• April 24

    Speaker: Neil Epstein (George Mason)
    Title: Generic matroids - a bilevel matroid-like structure on sets with topological structure

    Abstract: Matroids are not a traditional go-to structure within the field of commutative algebra. However, we show that given a finitely generated standard graded algebra of dimension $d$ over an infinite field, its graded Noether normalizations obey a certain kind of ‘generic exchange', allowing one to pass between any two of them in at most $d$ steps. We prove analogous generic exchange theorems for minimal reductions of an ideal, minimal complete reductions of a set of ideals, and minimal complete reductions of multigraded $k$-algebras. We unify all these results into a common axiomatic framework by introducing a structure we call a generic matroid, which is a common generalization of a topological space and a matroid.
    We suspect that generic matroids fit into a much more general context, hence my interest in presenting this work at a place like Binghamton which has several experts in matroids and matroid-like structures.
    This work is joint with Joseph Brennan.
  • April 25 (Tuesday, 4:15–5:15)

    Speaker: Micah Loverro (Binghamton)
    Title: Affine group schemes and representations

    Abstract: I will introduce smooth affine reductive and semisimple group schemes and a problem about classifying representations corresponding to representations of the Lie algebra.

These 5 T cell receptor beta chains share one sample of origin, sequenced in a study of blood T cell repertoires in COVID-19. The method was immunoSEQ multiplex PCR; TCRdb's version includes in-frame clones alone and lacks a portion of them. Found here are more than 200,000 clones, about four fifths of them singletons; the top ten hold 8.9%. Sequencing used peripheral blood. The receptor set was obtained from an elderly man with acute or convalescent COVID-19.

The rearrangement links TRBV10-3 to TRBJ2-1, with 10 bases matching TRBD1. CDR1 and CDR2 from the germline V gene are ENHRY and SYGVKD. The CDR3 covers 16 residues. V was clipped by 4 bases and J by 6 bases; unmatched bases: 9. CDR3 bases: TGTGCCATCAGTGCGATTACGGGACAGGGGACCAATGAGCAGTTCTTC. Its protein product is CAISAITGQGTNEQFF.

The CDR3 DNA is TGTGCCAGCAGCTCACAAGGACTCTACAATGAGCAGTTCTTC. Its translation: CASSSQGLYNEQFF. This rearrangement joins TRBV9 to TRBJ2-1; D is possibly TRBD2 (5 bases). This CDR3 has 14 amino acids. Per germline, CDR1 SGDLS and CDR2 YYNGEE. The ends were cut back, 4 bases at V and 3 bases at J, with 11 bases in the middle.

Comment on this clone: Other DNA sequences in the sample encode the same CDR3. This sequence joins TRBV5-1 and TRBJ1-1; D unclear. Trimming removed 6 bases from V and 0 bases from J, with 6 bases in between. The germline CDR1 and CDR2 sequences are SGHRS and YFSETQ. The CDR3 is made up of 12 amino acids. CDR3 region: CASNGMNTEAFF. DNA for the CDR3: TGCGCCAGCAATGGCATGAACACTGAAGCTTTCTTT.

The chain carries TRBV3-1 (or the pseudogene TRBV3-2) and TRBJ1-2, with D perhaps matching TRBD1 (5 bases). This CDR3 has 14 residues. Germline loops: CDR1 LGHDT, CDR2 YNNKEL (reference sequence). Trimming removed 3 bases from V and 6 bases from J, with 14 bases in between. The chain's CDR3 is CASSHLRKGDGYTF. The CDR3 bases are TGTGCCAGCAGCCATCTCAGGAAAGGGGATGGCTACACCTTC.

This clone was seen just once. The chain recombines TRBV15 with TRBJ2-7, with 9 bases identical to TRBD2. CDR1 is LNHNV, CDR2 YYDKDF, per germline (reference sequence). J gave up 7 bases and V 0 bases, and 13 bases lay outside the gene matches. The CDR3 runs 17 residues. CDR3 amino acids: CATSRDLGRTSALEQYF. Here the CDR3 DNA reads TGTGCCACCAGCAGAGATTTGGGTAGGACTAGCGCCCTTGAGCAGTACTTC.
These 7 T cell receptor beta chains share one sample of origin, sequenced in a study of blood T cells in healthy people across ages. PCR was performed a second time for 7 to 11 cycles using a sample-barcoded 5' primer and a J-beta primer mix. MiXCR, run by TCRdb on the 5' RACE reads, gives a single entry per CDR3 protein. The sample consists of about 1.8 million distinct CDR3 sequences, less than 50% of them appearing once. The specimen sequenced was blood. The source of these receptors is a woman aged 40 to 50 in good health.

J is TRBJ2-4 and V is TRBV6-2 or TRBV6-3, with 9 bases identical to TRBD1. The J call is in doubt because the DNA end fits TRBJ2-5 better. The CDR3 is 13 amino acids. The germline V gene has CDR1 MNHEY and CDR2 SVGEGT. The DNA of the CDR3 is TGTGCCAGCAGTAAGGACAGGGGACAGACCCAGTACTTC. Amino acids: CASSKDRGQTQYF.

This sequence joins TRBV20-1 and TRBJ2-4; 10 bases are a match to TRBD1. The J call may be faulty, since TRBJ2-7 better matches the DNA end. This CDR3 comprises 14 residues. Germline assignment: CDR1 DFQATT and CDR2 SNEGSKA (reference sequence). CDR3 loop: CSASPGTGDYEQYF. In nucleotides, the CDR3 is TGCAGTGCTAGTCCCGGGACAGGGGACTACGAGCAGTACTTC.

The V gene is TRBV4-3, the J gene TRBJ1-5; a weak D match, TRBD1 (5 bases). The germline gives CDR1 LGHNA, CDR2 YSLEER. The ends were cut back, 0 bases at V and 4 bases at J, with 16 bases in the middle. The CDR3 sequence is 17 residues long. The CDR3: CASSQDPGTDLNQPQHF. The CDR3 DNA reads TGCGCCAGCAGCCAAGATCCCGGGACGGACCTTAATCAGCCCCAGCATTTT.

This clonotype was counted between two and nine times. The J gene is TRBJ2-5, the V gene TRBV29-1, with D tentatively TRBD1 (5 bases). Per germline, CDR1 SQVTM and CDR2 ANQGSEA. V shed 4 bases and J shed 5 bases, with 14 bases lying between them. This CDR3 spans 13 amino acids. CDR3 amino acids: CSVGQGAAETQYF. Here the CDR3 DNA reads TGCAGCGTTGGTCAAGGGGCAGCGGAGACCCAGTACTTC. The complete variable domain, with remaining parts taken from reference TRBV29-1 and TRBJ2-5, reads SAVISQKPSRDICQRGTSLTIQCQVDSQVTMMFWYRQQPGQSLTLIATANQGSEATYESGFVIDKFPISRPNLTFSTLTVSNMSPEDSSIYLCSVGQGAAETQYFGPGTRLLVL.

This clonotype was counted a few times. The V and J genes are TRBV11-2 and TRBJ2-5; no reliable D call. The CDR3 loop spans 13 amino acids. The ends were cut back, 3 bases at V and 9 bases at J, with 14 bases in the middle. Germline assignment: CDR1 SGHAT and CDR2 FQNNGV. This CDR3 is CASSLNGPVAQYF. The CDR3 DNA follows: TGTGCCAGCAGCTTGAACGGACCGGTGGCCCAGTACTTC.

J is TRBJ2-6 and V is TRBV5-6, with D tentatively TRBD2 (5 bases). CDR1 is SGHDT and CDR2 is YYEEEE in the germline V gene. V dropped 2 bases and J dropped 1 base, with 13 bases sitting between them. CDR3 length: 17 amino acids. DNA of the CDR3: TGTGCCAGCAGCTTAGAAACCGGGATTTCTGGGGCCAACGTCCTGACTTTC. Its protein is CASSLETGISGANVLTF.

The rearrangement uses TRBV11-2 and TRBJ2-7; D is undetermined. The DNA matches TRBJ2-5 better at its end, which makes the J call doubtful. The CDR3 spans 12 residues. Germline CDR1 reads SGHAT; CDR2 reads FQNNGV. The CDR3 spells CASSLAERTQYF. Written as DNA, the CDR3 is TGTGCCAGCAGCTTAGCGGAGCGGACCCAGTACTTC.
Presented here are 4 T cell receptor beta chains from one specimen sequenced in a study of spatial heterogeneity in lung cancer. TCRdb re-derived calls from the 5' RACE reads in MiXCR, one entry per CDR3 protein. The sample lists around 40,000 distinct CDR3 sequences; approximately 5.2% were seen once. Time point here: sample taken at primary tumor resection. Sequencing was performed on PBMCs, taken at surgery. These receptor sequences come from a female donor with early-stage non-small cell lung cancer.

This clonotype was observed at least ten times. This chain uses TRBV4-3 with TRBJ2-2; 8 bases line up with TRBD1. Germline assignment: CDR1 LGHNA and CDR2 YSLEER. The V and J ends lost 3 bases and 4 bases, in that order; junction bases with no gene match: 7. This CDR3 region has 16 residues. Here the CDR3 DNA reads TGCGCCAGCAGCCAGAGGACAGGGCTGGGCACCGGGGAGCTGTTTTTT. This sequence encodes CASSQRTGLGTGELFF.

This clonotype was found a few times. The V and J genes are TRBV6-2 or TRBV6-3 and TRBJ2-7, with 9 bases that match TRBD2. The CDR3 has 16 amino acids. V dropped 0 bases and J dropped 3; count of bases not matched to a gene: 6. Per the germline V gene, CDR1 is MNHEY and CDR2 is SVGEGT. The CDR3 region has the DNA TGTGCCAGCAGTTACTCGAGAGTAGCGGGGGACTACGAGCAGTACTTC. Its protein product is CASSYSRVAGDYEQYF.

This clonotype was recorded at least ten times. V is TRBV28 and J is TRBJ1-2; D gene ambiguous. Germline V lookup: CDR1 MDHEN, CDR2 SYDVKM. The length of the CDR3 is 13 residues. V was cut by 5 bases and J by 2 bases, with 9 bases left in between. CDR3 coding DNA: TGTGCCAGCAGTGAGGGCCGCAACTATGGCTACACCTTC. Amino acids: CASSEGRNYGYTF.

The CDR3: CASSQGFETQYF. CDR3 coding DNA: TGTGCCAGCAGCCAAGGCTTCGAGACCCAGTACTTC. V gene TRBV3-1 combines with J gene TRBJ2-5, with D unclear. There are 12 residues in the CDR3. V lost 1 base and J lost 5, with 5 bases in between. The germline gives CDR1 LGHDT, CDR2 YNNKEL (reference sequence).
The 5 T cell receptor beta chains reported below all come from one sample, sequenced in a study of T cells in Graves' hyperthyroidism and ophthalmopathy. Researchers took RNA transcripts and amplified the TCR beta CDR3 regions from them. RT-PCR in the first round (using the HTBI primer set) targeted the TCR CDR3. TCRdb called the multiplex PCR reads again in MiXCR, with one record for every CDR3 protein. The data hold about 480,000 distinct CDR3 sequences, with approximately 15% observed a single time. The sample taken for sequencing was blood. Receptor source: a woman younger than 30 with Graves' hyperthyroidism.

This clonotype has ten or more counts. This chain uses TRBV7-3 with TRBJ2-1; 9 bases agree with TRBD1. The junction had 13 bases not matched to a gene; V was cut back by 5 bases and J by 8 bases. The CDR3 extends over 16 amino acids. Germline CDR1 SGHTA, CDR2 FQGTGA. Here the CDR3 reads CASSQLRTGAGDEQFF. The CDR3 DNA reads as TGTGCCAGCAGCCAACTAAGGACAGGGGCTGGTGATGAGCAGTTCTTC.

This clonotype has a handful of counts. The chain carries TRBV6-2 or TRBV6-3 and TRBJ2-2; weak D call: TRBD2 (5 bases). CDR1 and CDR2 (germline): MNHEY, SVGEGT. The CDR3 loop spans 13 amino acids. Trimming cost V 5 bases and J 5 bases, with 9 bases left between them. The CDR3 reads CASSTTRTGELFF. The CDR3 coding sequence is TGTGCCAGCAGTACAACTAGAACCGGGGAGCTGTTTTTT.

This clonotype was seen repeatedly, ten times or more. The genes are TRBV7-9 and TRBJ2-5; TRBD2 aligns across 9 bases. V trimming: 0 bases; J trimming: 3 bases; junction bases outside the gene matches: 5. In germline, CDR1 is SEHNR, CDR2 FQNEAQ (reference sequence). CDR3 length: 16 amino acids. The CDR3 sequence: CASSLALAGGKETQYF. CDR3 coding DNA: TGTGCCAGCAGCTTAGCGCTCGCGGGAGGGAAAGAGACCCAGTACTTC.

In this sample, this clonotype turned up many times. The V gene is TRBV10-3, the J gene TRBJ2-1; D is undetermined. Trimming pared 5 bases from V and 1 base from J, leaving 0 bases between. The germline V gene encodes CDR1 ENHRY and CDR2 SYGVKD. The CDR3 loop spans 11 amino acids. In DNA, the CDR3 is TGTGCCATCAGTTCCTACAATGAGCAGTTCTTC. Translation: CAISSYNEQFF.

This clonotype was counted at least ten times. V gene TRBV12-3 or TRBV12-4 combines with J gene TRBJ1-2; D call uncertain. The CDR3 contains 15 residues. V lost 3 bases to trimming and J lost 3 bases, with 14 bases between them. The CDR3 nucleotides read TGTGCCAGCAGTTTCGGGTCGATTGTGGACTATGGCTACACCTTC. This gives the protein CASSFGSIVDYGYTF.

• May 1

    Speaker: Junguk Lee (Yonsei University, Korea)
    Title: On the structure of certain valued fields

    Abstract: For any two complete discrete valued fields $K_1$ and $K_2$ of mixed characteristic with perfect residue fields, we show that if each pair of $n$-th residue rings is isomorphic for each $n\ge1$, then $K_1$ and $K_2$ are isometric and isomorphic. More generally, for $n_1,n_2\ge 1$, if $n_2$ is large enough, then any homomorphism from the $n_1$-th residue ring of $K_1$ to the $n_2$-th residue ring of $K_2$ can be lifted to a homomorphism between the valuation rings. We can find a lower bound for $n_2$ depending only on $K_2$. Moreover, we get a functor from a category of certain principal Artinian local rings of length $n$ to a category of certain complete discrete valuation rings of mixed characteristic with perfect residue fields, which naturally generalizes the functorial property of unramified complete discrete valuation rings. The result improves Basarab's generalization of the AKE-principle for finitely ramified henselian valued fields, which solves a question posed by Basarab, in the case of perfect residue fields. This is joint work with Wan Lee.
  • May 9 (Tuesday, 4:15–5:15)

    Speaker: John Brown (Binghamton)
    Title: Classifying finite hypergeometric groups, height one balanced integral factorial ratio sequences, and some step functions

    Abstract: (This is the second half of the candidacy exam talk. The first part is at the Algebra Seminar. The title and abstract are for both parts). In this talk we will discuss some connections between hypergeometric series, factorial ratio sequences, and non-negative bounded integer-valued step functions. We will start with a finiteness criterion for hypergeometric groups by Beukers and Heckman, then show how this leads to the classification by Bober of integral balanced factorial ratio sequences of height one, and thus a proof that a conjectured classification of a certain class of step functions by Vasyunin is complete.
seminars/arit.txt · Last modified: 2017/05/09 10:39 by borisov